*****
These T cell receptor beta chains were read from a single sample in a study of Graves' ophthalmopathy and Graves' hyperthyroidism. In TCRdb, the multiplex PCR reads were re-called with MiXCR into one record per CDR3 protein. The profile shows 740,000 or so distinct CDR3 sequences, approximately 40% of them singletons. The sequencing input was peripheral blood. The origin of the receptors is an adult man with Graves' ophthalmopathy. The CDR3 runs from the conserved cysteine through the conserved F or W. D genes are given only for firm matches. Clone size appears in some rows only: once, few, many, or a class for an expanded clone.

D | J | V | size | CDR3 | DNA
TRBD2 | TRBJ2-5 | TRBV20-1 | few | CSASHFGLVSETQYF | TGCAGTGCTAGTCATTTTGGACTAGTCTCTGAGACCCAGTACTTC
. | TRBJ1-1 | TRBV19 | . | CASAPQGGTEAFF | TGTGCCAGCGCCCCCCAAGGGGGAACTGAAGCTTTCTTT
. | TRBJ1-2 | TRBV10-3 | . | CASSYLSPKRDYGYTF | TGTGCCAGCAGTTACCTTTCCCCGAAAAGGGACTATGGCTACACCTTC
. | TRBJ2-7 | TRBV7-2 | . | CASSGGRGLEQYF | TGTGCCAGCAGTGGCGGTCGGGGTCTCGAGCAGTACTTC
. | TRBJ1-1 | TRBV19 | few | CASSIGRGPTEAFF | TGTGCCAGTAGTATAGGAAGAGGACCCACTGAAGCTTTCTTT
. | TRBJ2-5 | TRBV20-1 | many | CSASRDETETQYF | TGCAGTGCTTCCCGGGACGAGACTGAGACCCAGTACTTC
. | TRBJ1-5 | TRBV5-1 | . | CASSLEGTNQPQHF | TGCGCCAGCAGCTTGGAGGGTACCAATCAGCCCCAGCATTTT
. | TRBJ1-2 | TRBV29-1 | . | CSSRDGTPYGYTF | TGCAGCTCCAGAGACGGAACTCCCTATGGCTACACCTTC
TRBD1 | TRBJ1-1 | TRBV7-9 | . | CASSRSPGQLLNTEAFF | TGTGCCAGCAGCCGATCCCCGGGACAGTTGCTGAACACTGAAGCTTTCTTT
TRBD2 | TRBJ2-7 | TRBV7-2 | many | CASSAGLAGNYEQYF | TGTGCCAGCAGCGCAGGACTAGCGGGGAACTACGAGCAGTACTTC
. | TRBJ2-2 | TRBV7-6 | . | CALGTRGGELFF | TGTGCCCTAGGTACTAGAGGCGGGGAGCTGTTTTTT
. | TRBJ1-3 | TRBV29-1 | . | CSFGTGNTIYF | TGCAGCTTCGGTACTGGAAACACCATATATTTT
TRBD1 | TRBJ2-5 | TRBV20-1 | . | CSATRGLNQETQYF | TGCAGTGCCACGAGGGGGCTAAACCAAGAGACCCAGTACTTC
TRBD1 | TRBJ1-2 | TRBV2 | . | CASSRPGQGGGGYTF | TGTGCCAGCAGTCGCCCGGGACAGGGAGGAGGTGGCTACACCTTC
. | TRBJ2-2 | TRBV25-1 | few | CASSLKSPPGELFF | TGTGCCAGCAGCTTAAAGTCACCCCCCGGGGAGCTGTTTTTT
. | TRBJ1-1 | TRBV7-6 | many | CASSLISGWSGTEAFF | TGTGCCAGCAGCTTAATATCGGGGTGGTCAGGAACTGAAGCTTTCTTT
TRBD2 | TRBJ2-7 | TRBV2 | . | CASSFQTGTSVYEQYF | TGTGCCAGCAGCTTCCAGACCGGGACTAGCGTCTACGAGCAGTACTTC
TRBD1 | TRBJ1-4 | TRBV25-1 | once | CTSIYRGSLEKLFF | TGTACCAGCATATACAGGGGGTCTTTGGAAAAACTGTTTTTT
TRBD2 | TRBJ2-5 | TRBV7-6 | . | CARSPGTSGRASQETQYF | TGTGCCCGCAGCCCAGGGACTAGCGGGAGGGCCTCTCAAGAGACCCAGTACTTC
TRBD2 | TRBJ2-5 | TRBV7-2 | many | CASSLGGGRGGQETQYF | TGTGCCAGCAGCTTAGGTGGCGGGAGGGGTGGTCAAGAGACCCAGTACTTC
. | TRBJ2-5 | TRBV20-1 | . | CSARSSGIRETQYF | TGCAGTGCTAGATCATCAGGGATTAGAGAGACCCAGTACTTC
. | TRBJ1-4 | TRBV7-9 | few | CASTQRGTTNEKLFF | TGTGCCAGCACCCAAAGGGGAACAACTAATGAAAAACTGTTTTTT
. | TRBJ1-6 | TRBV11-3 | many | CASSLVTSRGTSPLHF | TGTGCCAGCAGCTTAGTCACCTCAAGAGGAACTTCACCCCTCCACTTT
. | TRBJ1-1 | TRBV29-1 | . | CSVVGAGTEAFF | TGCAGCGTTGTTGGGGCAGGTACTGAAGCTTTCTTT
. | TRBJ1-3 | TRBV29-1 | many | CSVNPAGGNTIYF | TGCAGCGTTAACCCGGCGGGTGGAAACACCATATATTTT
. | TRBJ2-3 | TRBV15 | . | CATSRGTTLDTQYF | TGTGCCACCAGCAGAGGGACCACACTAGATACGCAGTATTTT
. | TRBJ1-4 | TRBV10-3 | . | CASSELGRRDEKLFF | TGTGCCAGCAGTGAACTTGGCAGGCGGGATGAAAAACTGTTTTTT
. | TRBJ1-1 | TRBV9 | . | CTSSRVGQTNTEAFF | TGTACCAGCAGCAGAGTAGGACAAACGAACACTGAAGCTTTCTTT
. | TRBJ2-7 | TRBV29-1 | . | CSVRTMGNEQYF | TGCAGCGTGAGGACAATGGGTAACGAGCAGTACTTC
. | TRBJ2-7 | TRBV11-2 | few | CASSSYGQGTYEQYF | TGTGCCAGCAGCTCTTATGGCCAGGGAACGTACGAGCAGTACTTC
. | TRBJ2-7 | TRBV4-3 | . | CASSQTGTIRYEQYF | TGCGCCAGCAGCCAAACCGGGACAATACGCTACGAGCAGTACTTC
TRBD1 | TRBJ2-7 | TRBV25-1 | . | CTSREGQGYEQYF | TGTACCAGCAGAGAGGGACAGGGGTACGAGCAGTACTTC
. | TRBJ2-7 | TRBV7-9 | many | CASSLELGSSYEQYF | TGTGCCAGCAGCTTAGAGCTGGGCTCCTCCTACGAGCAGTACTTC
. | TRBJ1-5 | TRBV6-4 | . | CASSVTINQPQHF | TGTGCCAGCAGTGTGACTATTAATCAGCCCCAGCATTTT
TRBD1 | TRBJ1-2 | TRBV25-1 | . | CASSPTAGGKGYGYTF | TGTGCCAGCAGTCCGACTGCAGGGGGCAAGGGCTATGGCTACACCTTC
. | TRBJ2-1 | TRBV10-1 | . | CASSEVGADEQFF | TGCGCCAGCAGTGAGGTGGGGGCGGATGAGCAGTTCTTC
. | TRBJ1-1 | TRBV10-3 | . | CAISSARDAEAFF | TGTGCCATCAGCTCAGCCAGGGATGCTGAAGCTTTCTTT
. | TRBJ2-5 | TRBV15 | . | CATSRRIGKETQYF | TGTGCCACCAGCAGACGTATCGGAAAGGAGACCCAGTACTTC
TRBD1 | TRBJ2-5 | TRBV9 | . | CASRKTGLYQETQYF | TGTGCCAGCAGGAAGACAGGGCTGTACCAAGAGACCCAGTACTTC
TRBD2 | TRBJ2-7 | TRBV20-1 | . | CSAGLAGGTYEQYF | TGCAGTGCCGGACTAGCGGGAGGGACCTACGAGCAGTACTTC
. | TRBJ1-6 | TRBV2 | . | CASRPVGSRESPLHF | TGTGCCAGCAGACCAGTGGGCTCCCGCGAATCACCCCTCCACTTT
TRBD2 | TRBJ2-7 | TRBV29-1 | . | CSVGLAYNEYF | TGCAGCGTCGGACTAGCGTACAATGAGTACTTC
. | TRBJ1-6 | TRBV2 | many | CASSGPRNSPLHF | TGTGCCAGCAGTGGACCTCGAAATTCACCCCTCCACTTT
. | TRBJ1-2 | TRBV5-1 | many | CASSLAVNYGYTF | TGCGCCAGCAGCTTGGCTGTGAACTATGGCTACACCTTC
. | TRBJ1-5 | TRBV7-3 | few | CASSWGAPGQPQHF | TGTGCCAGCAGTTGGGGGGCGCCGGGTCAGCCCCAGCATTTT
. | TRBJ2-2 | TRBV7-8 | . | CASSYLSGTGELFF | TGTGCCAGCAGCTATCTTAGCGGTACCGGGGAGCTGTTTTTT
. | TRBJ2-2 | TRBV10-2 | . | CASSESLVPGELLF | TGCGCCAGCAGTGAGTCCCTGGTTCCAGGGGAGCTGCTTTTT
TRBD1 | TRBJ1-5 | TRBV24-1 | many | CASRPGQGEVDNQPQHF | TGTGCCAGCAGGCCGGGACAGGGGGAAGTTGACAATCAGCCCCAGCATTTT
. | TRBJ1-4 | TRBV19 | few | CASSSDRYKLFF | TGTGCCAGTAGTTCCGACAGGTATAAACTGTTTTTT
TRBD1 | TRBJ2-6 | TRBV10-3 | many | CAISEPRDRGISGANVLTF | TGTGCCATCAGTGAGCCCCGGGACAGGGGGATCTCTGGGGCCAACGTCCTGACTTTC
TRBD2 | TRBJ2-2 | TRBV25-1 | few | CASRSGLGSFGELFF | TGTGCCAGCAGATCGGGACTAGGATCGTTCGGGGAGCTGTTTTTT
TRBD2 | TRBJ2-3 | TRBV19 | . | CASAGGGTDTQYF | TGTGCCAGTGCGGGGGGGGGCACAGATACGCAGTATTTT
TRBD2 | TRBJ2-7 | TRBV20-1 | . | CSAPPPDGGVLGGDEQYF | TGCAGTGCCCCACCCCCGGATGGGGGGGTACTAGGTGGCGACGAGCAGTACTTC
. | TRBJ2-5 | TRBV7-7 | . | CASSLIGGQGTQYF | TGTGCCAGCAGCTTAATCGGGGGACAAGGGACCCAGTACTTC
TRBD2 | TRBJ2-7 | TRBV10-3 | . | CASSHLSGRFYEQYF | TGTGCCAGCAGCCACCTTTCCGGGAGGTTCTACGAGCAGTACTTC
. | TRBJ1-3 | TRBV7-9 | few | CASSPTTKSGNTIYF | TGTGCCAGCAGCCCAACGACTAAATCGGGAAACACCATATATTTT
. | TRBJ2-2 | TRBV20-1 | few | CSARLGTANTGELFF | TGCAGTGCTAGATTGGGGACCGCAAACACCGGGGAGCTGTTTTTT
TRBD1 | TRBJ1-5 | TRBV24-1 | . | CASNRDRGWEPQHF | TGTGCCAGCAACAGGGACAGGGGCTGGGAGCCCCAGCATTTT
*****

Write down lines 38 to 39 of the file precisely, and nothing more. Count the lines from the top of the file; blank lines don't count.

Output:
. | TRBJ2-1 | TRBV10-1 | . | CASSEVGADEQFF | TGCGCCAGCAGTGAGGTGGGGGCGGATGAGCAGTTCTTC
. | TRBJ1-1 | TRBV10-3 | . | CAISSARDAEAFF | TGTGCCATCAGCTCAGCCAGGGATGCTGAAGCTTTCTTT